McGraw-Hill Ryerson Ltd. [TSX: MHR], a publisher and distributor of educational products (both print and digital media) in Canada, is currently trading at $42 per share. In my opinion, the company is worth at least $80 per share, a 90% premium. The investment thesis is pretty straight-forward:
- MHR trades at a significant discount to its peers and parent company
- MHR distributes most of its free cash flow to shareholders through dividends
- the shift from print to digital media will continue to improve gross profit margins and
- MHR could/should be acquired by its parent company later this year.
MHR operates in three divisions: School (K-12), Higher Education (Post-Secondary), and Professional. The company had a market capitalization of $84.2 million as of Wednesday, April 25th. According to the 2011 4th-quarter earnings release (pdf), MHR had $42.6 million of cash & marketable securities and no debt. Over the last year, the company has generated $14.6 million of free cash flow (defined as Operating Income + Depreciation + Amortization - CAPEX - Pre-Publication Costs). Therefore, the company is currently trading at approximately 2.8x Enterprise Value to LTM Free Cash Flow. The McGraw-Hill Companies, Inc., (MHP), which owns 70% of MHR, trades at 8.1x EV/EBITDA and Pearson PLC (NYSE: PSO) is currently valued at 9.7x EV/EBITDA. MHR's current stock price is way too cheap.
MHR currently pays a quarterly dividend of 28.5 cents per share ($1.14 annually). This equates to a 2.7% annual dividend yield. Over the past three years, however, the company has been paying a special annual dividend. MHR paid out approximately $10 million or $5.00 per share in special dividends to shareholders in 2011 (for a total dividend yield of over $6.00 per share or roughly 14.5%). In 2010, the company paid out $5 million in special dividends to shareholders (for a total dividend yield of over $3.50 per share or roughly 8.4%). In 2009, MHR paid out $14 million in special dividends to shareholders (for a total dividend yield of approximately $8.00 per share or roughly 19.2%).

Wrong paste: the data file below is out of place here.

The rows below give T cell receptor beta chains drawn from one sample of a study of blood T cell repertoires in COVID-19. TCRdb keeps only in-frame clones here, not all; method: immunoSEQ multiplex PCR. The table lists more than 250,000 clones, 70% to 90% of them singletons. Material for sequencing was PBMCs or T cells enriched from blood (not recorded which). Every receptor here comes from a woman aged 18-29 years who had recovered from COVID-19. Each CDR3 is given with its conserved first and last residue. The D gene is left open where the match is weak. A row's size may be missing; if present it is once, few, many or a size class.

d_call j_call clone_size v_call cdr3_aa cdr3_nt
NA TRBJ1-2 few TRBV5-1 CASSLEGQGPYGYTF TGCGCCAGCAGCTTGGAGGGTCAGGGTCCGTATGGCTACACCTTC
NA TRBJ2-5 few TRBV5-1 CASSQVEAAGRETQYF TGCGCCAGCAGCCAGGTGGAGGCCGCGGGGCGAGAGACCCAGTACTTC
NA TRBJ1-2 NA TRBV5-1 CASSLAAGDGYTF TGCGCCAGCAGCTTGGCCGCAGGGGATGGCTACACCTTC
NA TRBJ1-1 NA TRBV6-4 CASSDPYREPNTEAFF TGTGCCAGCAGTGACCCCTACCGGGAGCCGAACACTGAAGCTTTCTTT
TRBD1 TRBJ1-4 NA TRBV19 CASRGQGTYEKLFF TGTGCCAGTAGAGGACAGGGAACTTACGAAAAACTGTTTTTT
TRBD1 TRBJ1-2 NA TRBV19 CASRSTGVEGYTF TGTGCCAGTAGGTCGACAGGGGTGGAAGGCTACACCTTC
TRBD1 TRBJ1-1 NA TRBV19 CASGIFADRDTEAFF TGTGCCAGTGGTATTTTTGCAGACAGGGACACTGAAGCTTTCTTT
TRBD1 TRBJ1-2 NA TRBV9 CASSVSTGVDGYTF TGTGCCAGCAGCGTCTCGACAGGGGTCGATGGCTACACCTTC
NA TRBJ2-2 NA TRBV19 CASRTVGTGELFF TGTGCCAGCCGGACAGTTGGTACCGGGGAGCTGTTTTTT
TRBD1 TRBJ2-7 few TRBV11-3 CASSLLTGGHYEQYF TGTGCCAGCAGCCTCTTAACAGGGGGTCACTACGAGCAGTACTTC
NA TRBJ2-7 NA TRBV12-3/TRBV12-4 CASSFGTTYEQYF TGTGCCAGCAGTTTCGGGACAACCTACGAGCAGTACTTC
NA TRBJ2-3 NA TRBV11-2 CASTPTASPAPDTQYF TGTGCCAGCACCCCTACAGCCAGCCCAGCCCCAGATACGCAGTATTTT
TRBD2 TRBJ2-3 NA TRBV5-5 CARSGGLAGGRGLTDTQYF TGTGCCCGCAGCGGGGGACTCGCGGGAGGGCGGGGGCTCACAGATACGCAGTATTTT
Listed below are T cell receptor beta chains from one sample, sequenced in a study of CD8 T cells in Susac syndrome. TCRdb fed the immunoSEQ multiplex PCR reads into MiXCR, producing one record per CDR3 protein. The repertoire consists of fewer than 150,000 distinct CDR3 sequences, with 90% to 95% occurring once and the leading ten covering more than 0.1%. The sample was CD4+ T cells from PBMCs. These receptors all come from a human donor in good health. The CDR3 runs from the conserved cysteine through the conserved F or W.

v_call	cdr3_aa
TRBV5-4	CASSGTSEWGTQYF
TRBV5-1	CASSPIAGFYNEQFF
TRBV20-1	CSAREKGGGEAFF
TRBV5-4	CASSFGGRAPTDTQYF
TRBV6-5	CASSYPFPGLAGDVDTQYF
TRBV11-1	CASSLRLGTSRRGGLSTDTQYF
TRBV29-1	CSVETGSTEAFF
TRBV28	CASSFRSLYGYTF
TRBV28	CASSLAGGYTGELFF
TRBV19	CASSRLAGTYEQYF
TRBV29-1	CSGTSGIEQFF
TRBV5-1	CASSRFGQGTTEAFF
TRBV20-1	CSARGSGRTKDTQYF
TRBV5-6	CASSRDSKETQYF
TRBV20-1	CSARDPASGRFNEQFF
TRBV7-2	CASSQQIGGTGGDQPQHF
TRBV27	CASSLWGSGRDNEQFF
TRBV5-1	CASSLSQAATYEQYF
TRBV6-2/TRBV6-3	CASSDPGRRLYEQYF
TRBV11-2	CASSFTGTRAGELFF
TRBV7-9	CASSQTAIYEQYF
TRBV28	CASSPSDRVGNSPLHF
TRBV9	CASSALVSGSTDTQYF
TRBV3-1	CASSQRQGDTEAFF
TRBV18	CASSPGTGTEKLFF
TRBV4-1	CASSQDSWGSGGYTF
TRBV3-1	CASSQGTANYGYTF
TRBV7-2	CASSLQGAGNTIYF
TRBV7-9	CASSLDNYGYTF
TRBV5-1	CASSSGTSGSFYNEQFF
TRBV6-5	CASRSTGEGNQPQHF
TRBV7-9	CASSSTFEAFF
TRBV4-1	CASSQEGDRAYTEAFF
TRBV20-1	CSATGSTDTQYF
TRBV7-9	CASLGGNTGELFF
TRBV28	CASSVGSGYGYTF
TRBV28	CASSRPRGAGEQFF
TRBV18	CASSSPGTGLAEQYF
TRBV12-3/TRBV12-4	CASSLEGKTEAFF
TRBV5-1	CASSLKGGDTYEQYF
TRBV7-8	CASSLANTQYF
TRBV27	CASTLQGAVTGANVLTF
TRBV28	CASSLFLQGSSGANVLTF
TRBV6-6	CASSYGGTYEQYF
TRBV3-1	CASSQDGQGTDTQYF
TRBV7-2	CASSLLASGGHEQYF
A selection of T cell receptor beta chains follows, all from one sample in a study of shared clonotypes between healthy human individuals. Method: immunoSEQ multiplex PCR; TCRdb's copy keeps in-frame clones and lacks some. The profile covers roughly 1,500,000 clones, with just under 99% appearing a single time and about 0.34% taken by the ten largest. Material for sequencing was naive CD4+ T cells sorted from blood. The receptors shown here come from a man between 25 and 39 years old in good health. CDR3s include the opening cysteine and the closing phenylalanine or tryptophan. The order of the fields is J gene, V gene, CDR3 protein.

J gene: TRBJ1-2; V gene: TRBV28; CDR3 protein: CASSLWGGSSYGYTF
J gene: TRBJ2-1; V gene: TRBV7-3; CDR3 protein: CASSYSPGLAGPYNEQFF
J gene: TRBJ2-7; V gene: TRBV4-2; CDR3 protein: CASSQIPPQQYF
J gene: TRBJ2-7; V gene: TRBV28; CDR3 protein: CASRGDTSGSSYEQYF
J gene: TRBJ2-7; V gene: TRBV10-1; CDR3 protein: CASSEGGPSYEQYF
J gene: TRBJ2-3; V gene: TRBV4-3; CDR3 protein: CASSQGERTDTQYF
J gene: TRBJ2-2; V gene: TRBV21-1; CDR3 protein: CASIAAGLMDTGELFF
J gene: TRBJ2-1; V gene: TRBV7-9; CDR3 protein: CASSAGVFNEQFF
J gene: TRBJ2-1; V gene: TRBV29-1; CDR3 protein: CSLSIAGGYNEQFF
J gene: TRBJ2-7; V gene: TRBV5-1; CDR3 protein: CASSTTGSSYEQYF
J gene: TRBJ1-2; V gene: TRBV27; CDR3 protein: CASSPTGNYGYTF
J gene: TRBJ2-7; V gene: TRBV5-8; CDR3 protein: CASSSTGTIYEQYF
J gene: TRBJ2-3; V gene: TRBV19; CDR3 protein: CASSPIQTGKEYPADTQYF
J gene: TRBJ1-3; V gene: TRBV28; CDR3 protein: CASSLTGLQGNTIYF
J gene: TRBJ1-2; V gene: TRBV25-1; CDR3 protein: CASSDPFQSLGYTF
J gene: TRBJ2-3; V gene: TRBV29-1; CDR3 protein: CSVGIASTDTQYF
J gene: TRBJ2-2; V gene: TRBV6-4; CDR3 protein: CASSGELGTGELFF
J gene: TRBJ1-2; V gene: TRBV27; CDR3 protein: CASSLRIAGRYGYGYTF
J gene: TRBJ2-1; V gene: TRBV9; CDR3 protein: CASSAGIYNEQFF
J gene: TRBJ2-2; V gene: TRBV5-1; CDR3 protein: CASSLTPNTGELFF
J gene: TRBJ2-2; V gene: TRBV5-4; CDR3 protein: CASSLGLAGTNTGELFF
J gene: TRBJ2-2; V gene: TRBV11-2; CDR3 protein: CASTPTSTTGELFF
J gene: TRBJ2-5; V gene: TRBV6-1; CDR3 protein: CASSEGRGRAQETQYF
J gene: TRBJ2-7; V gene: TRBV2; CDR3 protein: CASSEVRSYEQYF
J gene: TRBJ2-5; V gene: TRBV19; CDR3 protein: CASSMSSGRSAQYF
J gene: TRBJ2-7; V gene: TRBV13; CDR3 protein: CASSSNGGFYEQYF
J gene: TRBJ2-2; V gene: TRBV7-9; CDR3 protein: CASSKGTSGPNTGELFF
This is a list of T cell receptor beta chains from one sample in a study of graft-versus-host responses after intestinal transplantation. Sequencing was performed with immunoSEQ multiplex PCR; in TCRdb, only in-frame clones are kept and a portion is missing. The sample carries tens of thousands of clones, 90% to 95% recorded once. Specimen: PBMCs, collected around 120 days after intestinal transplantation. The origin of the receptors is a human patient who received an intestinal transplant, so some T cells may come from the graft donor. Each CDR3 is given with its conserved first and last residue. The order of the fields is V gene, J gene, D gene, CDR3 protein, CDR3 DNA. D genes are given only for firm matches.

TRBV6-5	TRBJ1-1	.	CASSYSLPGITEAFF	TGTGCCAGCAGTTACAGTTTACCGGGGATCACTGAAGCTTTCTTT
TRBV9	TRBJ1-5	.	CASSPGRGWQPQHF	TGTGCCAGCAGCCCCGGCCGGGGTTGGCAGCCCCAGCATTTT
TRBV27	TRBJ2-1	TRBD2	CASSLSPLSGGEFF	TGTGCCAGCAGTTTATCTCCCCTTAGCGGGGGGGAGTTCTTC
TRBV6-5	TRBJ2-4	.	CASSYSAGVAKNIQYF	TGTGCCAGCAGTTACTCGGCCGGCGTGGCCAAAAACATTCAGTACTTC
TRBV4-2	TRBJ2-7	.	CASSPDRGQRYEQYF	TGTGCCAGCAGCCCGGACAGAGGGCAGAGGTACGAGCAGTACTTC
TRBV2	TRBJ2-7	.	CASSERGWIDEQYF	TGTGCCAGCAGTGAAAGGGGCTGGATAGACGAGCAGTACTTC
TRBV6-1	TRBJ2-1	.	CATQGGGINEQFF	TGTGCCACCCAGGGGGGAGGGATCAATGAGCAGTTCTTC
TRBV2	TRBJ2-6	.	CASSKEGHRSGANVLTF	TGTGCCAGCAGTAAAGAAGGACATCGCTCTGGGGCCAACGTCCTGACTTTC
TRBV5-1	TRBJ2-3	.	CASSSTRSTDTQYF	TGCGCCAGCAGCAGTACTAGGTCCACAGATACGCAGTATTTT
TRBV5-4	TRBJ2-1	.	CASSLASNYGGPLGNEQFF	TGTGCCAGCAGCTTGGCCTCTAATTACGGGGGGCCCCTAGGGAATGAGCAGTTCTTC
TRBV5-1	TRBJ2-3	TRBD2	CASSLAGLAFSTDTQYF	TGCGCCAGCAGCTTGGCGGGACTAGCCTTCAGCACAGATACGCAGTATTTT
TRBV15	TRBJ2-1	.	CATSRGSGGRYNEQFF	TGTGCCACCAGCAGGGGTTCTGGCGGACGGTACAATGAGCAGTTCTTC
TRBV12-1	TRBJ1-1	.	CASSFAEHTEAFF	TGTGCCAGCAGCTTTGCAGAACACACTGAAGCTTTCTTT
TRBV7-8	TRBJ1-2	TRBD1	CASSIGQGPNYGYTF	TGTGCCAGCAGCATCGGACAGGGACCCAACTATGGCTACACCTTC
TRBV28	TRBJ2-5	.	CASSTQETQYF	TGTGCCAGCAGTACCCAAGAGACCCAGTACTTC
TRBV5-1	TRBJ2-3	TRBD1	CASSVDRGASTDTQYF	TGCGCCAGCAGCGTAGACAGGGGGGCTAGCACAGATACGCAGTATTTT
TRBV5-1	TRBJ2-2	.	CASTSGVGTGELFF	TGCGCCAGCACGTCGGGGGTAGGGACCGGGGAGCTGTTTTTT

MHR is planning a tax-free spin-off of its education division (McGraw-Hill Education) by the end of 2012 (recently received IRS approval). It makes a lot of sense for McGraw-Hill Education to acquire the remaining 30% of MHR that it does not own. Not only will there be cost savings as a single company, but the acquisition of MHR will create synergies as McGraw-Hill Education tries to capture global share of the education marketplace. It appears that this thought process may already be starting to play out. In the recent 2011 annual report, MHR reported that David Swail (CEO of McGraw-Hill Ryerson) is taking on broader responsibilities within The McGraw-Hill Companies. The McGraw-Hill Education publishing operations in Australia, and New Zealand, now report to Mr. Swail.
I believe MHR is worth at minimum 8.0x Enterprise Value to LTM Free Cash Flow. With 1,996,638 shares outstanding, $42.6 million of net cash, and $14.6 million of LTM Free Cash Flow, MHR's shares would be worth $80 per share. In the spirit of efficiency and maximizing value for the McGraw-Hill Education brand, it makes every bit of sense for McGraw-Hill Education to acquire the rest of MHR. According to MHP's recent earnings press release:
McGraw-Hill Education will seek to maintain the core business for profitability while simultaneously pursuing growth. The Corporation is also working to expand its educational services, exploit high-growth digital-enabled learning, build presence in emerging markets and pursue compelling acquisitions and partnerships.
Disclosure: I am long McGraw-Hill Ryerson.